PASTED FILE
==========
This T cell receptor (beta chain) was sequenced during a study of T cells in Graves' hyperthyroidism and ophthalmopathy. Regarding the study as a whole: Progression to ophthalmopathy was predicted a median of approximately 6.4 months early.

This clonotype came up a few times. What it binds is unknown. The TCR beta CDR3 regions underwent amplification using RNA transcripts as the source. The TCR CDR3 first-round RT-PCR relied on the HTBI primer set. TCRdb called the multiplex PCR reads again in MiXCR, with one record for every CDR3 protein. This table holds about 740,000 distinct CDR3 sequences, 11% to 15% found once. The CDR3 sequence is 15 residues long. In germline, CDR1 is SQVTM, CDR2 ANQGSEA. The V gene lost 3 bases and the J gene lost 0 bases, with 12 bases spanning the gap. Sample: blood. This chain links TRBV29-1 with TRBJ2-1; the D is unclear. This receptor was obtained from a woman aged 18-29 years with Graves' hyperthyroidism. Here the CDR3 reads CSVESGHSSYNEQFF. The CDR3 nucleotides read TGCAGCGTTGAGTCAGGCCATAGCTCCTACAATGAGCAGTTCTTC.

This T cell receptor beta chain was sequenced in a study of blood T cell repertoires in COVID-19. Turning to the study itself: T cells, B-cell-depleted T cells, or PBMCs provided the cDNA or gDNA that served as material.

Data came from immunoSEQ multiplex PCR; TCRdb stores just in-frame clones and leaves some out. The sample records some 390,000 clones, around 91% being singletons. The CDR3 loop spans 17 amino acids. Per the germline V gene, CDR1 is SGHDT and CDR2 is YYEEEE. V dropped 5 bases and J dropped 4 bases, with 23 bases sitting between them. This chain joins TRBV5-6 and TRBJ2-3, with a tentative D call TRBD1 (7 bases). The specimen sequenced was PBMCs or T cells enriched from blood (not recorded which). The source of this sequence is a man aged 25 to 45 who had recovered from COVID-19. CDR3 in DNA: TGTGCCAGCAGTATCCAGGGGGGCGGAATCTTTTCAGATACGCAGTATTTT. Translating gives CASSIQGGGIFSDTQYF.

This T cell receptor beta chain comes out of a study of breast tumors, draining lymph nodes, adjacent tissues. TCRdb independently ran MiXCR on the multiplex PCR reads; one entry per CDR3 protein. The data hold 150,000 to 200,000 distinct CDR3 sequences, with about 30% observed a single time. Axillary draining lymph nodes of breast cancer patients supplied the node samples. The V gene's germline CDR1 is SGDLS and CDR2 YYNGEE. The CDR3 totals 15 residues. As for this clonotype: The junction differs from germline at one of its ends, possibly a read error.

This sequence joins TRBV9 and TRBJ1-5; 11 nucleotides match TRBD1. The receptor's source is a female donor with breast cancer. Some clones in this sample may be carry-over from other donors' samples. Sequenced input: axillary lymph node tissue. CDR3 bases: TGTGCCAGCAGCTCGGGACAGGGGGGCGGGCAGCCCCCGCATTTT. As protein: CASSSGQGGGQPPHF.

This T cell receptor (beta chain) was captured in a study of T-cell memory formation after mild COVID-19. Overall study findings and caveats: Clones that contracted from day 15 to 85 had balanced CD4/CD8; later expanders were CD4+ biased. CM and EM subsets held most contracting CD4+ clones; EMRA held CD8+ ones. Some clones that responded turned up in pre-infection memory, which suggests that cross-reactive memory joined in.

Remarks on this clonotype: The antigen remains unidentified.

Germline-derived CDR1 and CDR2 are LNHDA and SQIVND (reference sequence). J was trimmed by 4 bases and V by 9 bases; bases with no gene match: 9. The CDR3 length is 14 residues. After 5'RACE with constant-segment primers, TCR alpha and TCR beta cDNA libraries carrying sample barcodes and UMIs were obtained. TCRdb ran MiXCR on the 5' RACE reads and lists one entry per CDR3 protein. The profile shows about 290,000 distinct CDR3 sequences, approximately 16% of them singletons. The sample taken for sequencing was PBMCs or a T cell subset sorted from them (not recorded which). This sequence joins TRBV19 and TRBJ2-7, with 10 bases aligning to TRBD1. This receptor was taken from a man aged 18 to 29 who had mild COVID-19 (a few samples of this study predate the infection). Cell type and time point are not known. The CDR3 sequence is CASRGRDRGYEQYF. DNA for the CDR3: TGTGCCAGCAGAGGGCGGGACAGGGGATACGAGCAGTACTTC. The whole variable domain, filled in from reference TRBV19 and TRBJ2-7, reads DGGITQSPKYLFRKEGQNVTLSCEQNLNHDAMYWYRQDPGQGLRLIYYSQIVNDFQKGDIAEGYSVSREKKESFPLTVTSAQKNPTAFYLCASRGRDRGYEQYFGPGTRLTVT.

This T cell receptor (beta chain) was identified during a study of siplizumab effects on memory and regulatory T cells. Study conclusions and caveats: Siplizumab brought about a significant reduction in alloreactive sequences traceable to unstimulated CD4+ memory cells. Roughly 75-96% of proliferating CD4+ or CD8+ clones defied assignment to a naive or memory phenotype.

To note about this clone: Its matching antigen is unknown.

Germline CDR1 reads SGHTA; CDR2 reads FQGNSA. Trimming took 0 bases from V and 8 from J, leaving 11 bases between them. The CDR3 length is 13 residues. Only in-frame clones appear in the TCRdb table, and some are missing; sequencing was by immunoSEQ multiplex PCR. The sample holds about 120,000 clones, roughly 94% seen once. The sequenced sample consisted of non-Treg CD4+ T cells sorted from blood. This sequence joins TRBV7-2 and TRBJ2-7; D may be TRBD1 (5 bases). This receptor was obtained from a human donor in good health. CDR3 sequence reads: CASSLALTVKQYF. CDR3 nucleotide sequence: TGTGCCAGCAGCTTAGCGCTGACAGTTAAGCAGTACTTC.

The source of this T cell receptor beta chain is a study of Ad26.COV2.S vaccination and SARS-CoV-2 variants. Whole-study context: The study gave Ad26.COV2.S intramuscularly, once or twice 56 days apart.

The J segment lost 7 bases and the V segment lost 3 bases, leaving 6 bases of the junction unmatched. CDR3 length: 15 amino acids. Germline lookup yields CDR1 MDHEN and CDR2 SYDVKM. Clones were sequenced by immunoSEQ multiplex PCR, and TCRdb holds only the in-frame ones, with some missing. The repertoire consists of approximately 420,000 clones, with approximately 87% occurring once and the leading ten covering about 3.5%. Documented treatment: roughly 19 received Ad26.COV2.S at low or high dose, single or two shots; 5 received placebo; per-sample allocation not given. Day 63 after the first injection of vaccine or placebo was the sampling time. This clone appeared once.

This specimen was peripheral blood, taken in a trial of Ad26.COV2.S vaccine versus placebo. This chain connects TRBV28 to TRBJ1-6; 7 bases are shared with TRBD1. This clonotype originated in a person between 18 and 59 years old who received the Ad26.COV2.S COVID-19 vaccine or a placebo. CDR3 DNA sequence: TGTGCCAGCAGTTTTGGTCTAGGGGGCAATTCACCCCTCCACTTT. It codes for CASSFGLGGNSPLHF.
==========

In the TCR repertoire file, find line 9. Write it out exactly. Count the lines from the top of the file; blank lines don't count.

Germline-derived CDR1 and CDR2 are LNHDA and SQIVND (reference sequence). J was trimmed by 4 bases and V by 9 bases; bases with no gene match: 9. The CDR3 length is 14 residues. After 5'RACE with constant-segment primers, TCR alpha and TCR beta cDNA libraries carrying sample barcodes and UMIs were obtained. TCRdb ran MiXCR on the 5' RACE reads and lists one entry per CDR3 protein. The profile shows about 290,000 distinct CDR3 sequences, approximately 16% of them singletons. The sample taken for sequencing was PBMCs or a T cell subset sorted from them (not recorded which). This sequence joins TRBV19 and TRBJ2-7, with 10 bases aligning to TRBD1. This receptor was taken from a man aged 18 to 29 who had mild COVID-19 (a few samples of this study predate the infection). Cell type and time point are not known. The CDR3 sequence is CASRGRDRGYEQYF. DNA for the CDR3: TGTGCCAGCAGAGGGCGGGACAGGGGATACGAGCAGTACTTC. The whole variable domain, filled in from reference TRBV19 and TRBJ2-7, reads DGGITQSPKYLFRKEGQNVTLSCEQNLNHDAMYWYRQDPGQGLRLIYYSQIVNDFQKGDIAEGYSVSREKKESFPLTVTSAQKNPTAFYLCASRGRDRGYEQYFGPGTRLTVT.